* I use for this scribblings the enjoyable and well-written book by SEIDL, Wolf : Bayern in Griechenland. Die Geburt des griechischen Nationalstaats und die Regierung König Ottos. Erweiterte Neuauflage, München 1981 (first 1965 ?), especially chapter one (17-42), and pages 337-355.

Things Found

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You may remember – or not, I do not like this vain self-referential guesture / ado – that I wrote about the “Futuro House” on this blog (here). Meanwhile there is something called the “Futuro House Net“. Thought I’d mention it.

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Chairman Bill came up with a Psychopath-test, weeks ago, I’m slow. I scored 15.

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While I’m at it – go and search for the next USB-thingy in the wall.

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There’s a new film about the Rendlesham Forest Incident (Ger., Eng.) – still a fascinating series of events. My personal guess is, it was a stress test.

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If you find some undeveloped film, perhaps from the eighties when you went into the woods, send it here.

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And if you are interested in a real riddle, a bit disturbing too, read about the thirty year old YOGTZE-murder-case, in German, in English.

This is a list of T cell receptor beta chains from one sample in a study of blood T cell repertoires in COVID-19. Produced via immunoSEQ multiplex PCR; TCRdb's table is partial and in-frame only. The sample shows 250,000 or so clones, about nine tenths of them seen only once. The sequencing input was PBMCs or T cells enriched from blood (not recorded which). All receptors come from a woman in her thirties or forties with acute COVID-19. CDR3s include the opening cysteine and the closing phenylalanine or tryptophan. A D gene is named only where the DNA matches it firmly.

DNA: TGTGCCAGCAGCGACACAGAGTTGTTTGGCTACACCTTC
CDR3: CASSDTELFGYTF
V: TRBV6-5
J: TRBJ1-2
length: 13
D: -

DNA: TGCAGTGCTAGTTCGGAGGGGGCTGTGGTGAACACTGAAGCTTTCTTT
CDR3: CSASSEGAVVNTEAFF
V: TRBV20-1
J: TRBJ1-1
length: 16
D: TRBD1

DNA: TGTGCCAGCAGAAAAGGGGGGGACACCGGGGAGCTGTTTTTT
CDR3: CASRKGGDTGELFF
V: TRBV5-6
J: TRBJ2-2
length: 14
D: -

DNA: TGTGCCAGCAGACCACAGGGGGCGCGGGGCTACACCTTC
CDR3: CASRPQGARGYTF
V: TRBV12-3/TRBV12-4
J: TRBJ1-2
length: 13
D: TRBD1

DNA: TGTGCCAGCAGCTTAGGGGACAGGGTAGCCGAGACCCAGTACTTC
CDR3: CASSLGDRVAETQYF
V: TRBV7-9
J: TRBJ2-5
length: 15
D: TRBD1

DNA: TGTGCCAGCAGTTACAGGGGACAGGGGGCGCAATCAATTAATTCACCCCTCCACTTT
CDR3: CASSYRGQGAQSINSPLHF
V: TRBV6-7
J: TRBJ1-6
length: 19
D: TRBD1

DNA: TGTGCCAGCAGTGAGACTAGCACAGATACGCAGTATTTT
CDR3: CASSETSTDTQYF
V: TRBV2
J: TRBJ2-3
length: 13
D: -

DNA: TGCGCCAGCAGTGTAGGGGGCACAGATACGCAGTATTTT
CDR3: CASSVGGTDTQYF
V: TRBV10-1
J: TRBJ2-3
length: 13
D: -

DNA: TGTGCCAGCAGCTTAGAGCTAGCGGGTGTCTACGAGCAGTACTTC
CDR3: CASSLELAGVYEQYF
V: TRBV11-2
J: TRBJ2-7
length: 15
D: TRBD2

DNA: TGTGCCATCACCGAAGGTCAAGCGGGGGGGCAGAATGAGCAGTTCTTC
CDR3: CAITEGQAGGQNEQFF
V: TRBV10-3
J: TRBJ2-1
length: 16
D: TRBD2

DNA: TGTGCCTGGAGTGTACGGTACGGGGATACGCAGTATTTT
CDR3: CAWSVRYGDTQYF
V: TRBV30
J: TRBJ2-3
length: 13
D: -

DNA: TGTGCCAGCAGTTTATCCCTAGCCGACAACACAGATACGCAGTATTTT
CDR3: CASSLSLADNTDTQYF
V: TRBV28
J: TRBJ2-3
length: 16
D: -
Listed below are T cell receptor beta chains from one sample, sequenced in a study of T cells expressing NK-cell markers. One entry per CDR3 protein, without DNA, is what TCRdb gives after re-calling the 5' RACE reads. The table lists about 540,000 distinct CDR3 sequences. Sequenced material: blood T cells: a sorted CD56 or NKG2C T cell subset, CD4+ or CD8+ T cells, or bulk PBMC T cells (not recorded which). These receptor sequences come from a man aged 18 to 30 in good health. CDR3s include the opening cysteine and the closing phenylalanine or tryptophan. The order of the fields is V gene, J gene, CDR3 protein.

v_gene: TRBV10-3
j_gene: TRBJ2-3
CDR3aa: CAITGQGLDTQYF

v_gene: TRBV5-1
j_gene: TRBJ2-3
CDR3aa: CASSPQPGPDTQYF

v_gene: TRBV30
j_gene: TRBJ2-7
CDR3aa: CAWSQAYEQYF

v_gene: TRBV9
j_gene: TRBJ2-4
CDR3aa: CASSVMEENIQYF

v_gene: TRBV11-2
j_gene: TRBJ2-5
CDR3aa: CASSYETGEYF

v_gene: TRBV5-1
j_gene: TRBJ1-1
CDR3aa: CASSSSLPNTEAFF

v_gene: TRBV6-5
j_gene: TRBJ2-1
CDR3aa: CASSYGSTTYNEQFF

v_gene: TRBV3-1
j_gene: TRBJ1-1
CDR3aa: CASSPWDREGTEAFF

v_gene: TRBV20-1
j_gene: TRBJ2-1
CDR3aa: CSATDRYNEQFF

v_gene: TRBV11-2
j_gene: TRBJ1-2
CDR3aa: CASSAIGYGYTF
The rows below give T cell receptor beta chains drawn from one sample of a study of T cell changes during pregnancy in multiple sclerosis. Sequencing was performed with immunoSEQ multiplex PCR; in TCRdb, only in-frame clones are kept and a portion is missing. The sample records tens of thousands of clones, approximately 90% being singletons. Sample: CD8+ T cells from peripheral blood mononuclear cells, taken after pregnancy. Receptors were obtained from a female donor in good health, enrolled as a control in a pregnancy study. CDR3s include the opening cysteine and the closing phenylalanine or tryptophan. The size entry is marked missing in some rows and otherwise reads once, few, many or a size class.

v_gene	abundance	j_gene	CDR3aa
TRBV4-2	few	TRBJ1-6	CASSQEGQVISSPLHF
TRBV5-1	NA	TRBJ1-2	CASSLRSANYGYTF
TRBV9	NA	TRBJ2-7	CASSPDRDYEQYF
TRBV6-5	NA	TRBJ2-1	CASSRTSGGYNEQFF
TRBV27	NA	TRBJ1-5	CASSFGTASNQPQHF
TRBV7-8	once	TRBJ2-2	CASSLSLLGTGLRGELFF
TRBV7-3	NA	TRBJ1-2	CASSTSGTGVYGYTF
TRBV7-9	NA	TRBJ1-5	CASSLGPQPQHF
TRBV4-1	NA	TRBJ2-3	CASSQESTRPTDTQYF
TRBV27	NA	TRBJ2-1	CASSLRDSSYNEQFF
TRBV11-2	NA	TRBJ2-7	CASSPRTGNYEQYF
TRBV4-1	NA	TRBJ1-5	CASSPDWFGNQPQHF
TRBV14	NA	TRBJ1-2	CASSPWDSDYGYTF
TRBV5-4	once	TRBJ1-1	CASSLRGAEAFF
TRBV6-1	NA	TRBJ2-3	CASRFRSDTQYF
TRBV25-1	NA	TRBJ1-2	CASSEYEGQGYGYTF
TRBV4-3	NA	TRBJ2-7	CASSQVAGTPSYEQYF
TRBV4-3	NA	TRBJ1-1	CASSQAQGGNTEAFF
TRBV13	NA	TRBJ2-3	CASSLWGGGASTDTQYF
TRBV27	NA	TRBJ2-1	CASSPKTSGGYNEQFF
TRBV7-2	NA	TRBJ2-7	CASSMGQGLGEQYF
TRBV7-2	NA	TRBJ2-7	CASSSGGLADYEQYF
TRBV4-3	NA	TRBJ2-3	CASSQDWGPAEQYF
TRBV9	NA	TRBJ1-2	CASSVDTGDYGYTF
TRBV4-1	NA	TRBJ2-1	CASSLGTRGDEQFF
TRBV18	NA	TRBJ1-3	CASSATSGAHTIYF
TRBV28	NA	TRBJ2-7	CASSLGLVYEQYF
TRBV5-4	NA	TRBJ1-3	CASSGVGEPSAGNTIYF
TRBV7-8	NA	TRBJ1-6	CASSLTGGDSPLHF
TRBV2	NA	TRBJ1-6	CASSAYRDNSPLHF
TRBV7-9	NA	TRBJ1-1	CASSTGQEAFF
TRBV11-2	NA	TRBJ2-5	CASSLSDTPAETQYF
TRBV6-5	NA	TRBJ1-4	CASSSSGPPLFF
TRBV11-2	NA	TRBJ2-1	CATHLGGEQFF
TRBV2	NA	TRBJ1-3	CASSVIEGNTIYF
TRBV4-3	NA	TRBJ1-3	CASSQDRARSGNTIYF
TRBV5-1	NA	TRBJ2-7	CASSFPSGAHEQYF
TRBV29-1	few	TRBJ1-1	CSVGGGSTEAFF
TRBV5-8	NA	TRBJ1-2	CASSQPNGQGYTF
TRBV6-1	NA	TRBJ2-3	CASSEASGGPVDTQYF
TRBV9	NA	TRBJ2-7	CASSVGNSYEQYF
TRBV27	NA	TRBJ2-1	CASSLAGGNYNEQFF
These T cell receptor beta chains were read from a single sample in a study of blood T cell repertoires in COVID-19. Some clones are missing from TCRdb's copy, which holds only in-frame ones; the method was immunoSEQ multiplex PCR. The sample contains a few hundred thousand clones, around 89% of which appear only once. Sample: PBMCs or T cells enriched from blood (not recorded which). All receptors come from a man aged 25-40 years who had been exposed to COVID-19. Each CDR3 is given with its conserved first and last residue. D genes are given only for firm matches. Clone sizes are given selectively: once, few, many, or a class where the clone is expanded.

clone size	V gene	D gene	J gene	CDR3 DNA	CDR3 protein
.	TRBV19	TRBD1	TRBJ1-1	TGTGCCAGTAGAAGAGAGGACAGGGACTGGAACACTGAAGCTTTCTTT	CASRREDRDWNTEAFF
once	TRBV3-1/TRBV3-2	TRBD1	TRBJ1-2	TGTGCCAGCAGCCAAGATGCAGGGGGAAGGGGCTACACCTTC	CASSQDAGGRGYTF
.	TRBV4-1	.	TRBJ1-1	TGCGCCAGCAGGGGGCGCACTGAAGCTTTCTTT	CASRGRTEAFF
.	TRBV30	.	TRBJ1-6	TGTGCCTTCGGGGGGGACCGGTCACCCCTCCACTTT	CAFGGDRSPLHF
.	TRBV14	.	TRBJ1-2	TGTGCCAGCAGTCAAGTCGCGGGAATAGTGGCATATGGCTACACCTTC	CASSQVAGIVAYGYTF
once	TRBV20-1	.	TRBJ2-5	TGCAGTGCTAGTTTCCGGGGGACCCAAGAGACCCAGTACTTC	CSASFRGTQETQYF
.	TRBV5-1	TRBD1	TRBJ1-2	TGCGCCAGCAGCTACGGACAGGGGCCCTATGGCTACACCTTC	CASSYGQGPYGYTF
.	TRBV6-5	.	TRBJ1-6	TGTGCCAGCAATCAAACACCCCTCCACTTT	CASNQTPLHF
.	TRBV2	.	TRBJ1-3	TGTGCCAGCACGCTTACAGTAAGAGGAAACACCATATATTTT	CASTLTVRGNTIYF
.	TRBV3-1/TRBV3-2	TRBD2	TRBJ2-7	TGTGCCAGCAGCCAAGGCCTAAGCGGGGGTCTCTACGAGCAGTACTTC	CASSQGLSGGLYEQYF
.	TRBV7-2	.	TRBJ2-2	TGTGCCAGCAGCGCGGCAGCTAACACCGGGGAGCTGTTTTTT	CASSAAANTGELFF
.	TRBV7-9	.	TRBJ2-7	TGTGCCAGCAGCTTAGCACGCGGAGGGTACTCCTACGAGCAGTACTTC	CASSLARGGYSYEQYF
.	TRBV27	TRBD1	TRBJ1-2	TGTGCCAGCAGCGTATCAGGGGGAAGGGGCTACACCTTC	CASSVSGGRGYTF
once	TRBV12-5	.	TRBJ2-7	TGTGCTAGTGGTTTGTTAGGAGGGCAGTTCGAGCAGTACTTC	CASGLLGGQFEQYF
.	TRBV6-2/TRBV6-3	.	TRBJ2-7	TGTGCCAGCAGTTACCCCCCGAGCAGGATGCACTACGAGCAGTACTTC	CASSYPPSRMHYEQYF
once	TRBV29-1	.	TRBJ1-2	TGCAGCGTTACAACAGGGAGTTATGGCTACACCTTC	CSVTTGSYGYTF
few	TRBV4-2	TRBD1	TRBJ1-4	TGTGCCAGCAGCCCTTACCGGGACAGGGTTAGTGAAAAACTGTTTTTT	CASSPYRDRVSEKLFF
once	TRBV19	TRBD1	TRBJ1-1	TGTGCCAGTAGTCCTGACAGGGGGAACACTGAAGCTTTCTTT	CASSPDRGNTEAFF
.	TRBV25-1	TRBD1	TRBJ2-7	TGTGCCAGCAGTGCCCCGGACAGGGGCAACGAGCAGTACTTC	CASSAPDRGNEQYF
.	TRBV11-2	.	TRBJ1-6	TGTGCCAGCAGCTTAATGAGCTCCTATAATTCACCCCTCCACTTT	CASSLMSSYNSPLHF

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Sunday Music

It’s convenient (and laziness) that I do not have to think about a title for the Sunday post. At the moment it would be something like “Why can’t these asocial basteds downstairs not keep quiet ? Not even once a week, on a Sunday, they are able to shut up. Why do we sent people not longer in the quarries or the mines ? Or Australia ? Where is the inquisition when you need it ?”
So I put the headphones over my ears and listen to sounds – like Dick RAJIMAKERS’ (Ger., Eng.) (1930-2013) Song of the Second Moon (1957, together with Tom DISSEVELT (Eng. Nl.) (1921-1989), here) – while I sort through the files on my computer. It is time to delete the unnecessary items, keep & store other things ; and I always wanted to work through the tons of images – some are acceptable, some are just a waste of space.
RAJIMAKERS is a pioneer of electronic music, a reader about him was published in 2007, his works until 1997, are released on three CDs (here’s a link to the second edition). In his œvre we find experimental pieces (like Contrasts or Tweeklank) next to more accommodating, less unwieldy sounds, like the happy-sih Whirling (Electronic Movements, 1962). I hope you like it – and if you have nothing better to do, explore RAJIMAKER’s world of sounds and early electronica in general : It’s a beeping and scratching, a sheer delight.
I wish you a quiet & uneventful week !

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P.s
Google / Youtube seems to have installed a new auto-play, at least I encountered this the first time today.